The enduring popular fascination with crime and criminality suggests that history matters. In the most obvious sense, current representations of crime in the media bear traces of earlier codes and practices. Recognizing this past enables a more sophisticated understanding of the present—especially since many current controversies have much longer histories than is usually acknowledged. This is not to suggest a long line of steady continuity stretching back to the earliest forms of oral, face-to-face storytelling from the latest mediated technology that encompasses the lives of millions around the world. Instead, the argument is that understanding changing forms of representation requires attention to how developments in communication media are themselves integral to the formation of modern societies. For example, it has been argued that the blurring of fact, fiction and entertainment is indicative of a postmodern “hyperreality,” where the boundary separating reality from its representation has “imploded” to such an extent that there are now no real-world referents (Baudrillard, 1988). However, the boundaries between fact and fiction have always been fairly fluid. For instance, during the 16th and 17th centuries, both novels and news reports were seen as neither entirely factual nor as clearly fictional (Davis, 1980, 1983). Moreover, what we now regard as a “news story” would have to have been cast in the form of fiction for it to appear in the press during the 18th century. None of this is to suggest that people are incapable of distinguishing between the real and the imaginary, but to insist that understandings of crime in everyday life are continually informed by representations of crime in popular culture.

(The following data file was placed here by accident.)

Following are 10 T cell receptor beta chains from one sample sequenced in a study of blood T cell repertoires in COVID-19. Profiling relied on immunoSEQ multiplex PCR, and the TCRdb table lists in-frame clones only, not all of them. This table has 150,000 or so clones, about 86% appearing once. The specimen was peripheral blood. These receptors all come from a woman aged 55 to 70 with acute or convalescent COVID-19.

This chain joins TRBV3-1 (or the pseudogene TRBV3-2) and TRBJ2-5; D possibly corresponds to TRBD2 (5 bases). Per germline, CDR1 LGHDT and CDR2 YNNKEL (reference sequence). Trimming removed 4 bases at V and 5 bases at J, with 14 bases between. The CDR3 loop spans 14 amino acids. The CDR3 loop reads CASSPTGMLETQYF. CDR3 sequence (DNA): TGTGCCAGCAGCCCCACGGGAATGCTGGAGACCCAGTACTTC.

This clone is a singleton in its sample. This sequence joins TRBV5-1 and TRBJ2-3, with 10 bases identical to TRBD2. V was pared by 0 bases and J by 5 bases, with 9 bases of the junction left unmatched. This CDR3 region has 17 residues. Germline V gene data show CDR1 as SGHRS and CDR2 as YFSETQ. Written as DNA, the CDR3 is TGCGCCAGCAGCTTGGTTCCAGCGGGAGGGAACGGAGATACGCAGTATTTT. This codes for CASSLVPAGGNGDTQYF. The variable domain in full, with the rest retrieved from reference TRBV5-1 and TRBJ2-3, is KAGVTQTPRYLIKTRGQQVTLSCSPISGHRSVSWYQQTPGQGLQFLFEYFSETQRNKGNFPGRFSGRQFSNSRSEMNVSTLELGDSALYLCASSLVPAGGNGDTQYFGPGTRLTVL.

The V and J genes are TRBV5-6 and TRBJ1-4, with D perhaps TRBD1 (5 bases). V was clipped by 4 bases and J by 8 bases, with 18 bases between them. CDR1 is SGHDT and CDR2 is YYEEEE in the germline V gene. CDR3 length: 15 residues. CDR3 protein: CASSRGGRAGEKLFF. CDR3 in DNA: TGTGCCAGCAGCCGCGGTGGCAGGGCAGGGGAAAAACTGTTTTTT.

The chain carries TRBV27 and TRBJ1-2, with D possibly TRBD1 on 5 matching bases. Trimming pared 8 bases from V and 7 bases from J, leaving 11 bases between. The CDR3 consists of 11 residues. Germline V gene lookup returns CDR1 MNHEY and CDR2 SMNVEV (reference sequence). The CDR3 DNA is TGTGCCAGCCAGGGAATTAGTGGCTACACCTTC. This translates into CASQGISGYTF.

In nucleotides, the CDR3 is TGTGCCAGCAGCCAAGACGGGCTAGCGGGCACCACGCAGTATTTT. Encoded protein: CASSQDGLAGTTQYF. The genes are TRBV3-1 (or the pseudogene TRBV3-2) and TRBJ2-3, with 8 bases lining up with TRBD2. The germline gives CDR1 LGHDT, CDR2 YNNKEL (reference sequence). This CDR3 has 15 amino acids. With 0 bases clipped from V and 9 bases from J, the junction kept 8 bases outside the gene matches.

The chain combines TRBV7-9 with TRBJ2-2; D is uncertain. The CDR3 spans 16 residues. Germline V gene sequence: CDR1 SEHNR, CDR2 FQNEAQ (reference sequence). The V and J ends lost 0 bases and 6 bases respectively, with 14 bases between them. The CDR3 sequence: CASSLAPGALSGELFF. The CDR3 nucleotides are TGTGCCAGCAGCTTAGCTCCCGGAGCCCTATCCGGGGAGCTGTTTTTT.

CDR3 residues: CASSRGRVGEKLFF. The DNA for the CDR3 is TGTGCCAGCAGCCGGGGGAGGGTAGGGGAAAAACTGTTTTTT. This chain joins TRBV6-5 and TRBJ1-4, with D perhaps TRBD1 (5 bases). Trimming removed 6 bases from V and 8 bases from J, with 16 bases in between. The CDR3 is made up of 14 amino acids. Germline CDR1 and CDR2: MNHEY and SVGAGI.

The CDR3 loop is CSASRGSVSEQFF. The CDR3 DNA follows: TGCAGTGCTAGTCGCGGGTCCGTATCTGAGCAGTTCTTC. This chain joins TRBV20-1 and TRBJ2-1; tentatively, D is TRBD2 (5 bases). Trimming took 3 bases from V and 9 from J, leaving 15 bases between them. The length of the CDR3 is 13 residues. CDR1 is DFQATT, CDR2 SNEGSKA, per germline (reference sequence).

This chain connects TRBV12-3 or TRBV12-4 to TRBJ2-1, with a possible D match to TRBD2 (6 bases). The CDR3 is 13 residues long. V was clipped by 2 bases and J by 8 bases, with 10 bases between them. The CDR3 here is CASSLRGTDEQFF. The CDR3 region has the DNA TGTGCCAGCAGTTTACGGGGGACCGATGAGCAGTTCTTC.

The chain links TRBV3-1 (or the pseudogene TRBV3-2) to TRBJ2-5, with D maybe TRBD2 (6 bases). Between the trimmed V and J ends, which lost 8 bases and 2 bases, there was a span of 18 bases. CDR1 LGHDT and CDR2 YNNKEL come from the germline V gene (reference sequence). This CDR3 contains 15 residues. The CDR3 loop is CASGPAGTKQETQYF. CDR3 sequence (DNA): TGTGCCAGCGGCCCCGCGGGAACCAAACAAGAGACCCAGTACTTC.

The importance of bringing to bear a historical perspective is emphasized throughout, as is the sheer range of material. The tendency to refer to “the media” in the singular obscures the diversity of media forms (film, television, magazines, newspapers, the Internet, books, and so on) that surround us. The word “media” is the plural of “medium,” which was initially used to refer to the materials used for communication (Briggs & Burke, 2005, p. 5). From the papyrus, clay, and stone of the ancient world to the plastic, metal, and wire of modern media, it is clear that the technologies of communication have an immense influence, ranging from the most inner dimensions of personal experience to the global organization of power. In a time of fast-paced media developments and rapid information delivery, a thorough understanding of media history and changing forms of representation is needed more than ever.